Childhood orthodontics, or interceptive orthodontics, can be less invasive and even less painful than treatment for older age groups. Often, when orthodontists work on more mature patients, correcting problems such as overbites, underbites, crossbites, and crowding requires tooth extraction, in order to provide room for adjustments.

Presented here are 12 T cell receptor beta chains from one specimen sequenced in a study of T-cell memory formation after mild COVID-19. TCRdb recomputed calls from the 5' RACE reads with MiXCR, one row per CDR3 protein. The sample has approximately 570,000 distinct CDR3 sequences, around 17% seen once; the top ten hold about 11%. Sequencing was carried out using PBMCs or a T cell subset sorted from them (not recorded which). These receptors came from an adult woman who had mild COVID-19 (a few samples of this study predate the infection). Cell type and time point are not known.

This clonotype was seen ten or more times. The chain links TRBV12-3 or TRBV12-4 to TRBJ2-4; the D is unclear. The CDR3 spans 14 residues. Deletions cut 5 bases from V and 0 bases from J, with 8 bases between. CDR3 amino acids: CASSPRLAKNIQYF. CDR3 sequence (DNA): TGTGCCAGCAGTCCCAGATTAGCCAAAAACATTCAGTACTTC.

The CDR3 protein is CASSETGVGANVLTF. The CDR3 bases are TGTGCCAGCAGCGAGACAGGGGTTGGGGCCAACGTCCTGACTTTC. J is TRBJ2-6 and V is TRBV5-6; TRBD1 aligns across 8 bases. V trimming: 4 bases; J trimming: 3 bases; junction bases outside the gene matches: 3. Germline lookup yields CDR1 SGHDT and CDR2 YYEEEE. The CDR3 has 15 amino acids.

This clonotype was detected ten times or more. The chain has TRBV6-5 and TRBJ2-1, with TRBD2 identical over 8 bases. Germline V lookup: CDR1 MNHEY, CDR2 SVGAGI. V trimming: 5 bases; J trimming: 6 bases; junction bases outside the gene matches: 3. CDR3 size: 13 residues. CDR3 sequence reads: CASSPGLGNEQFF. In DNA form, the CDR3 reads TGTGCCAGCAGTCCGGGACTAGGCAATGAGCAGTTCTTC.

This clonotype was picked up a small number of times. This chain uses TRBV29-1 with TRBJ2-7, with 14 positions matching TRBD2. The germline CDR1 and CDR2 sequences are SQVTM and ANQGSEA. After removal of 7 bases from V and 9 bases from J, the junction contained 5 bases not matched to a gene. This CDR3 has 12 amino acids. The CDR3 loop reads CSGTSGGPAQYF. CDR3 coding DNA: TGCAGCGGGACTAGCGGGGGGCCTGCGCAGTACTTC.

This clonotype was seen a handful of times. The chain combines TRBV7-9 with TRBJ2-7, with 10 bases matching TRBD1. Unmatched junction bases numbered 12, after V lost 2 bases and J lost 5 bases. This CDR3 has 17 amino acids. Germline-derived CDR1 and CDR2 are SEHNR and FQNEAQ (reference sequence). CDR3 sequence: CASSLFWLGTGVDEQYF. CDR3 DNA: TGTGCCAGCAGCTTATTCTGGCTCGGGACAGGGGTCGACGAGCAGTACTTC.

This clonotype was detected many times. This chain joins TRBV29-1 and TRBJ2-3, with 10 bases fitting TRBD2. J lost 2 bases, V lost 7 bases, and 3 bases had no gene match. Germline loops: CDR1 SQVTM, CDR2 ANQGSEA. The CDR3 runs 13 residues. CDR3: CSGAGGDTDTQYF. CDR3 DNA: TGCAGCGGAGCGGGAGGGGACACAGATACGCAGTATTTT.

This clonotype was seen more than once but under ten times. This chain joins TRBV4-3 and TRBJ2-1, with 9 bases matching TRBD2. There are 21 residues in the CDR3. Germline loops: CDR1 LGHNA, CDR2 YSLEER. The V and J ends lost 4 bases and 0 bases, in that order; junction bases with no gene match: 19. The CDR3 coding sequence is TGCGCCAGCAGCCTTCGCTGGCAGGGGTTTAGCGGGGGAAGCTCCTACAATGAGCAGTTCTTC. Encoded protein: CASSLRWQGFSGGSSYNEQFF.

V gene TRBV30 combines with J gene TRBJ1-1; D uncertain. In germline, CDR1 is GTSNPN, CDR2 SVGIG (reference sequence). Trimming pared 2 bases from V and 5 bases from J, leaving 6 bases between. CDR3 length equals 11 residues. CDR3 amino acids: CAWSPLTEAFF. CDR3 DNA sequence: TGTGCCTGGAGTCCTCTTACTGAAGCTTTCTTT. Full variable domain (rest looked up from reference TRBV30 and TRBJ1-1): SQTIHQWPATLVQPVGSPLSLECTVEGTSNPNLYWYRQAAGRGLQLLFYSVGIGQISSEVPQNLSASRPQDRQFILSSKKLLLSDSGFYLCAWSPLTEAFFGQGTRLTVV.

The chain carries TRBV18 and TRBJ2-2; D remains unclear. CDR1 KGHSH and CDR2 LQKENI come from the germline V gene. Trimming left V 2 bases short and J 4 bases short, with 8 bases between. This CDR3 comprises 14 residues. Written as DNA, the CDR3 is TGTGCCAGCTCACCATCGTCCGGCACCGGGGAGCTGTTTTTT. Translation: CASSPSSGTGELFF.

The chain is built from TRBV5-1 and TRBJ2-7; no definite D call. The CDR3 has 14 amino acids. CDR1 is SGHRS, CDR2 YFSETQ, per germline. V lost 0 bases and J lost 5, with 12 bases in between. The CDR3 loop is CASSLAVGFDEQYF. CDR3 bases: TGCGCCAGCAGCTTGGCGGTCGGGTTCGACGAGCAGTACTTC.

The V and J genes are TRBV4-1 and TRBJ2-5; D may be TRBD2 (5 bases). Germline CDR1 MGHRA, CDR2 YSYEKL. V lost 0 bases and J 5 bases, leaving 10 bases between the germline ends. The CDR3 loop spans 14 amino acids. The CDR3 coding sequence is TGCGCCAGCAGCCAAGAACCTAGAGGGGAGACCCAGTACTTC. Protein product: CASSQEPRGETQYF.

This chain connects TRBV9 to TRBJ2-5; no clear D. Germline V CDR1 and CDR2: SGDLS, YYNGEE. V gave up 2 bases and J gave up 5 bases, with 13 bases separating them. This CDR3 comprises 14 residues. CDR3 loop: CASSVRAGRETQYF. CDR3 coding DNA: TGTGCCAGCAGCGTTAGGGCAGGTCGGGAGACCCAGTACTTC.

In treating a child, however, the jaw and teeth are not yet in fixed positions. This allows orthodontists to proactively mold the teeth and jaw into optimal positioning without pulling teeth. When treating children, orthodontists will often use a palatal expander to widen the upper arch. Expanders are also placed on the lower arch to reduce crowding and to keep bite aligned when expanding the upper arch. This treatment provides the space needed for adult teeth to erupt in an aesthetically and functionally sound position, without the trauma of pulling teeth.